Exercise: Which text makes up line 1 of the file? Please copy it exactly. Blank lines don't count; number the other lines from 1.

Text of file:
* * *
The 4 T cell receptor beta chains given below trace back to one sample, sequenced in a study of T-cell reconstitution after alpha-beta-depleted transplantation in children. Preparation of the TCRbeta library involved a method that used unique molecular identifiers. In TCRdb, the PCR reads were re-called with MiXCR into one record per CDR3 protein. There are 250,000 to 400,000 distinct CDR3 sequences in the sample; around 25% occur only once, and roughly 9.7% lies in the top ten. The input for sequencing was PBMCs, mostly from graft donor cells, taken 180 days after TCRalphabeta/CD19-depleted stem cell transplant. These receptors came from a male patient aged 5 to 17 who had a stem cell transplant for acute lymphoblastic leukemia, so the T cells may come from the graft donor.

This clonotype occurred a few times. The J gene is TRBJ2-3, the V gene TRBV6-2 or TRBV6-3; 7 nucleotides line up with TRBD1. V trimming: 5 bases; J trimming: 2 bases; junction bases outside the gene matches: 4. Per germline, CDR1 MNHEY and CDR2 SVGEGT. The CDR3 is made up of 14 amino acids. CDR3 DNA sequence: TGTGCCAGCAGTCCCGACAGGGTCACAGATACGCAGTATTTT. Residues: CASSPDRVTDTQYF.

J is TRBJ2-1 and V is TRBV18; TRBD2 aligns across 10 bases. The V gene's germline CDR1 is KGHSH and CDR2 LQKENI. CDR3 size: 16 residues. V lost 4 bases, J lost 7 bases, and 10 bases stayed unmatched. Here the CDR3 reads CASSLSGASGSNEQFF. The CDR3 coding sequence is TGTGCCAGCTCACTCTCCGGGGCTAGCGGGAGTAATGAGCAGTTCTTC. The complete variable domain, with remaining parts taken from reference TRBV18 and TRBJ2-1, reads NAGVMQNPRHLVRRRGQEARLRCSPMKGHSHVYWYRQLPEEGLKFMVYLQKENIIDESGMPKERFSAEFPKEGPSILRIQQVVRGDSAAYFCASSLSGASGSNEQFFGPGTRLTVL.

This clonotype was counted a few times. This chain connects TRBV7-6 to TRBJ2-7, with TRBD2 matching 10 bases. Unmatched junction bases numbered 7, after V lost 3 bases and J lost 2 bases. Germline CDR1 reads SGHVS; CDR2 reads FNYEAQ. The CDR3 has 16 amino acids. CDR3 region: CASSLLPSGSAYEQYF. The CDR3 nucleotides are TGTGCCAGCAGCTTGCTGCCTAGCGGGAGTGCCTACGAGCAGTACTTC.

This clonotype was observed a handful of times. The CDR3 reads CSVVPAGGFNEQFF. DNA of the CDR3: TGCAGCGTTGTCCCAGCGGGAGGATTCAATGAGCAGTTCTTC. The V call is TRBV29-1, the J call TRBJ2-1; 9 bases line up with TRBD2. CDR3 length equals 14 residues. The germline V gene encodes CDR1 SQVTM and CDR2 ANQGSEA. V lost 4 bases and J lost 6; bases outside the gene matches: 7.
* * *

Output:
The 4 T cell receptor beta chains given below trace back to one sample, sequenced in a study of T-cell reconstitution after alpha-beta-depleted transplantation in children. Preparation of the TCRbeta library involved a method that used unique molecular identifiers. In TCRdb, the PCR reads were re-called with MiXCR into one record per CDR3 protein. There are 250,000 to 400,000 distinct CDR3 sequences in the sample; around 25% occur only once, and roughly 9.7% lies in the top ten. The input for sequencing was PBMCs, mostly from graft donor cells, taken 180 days after TCRalphabeta/CD19-depleted stem cell transplant. These receptors came from a male patient aged 5 to 17 who had a stem cell transplant for acute lymphoblastic leukemia, so the T cells may come from the graft donor.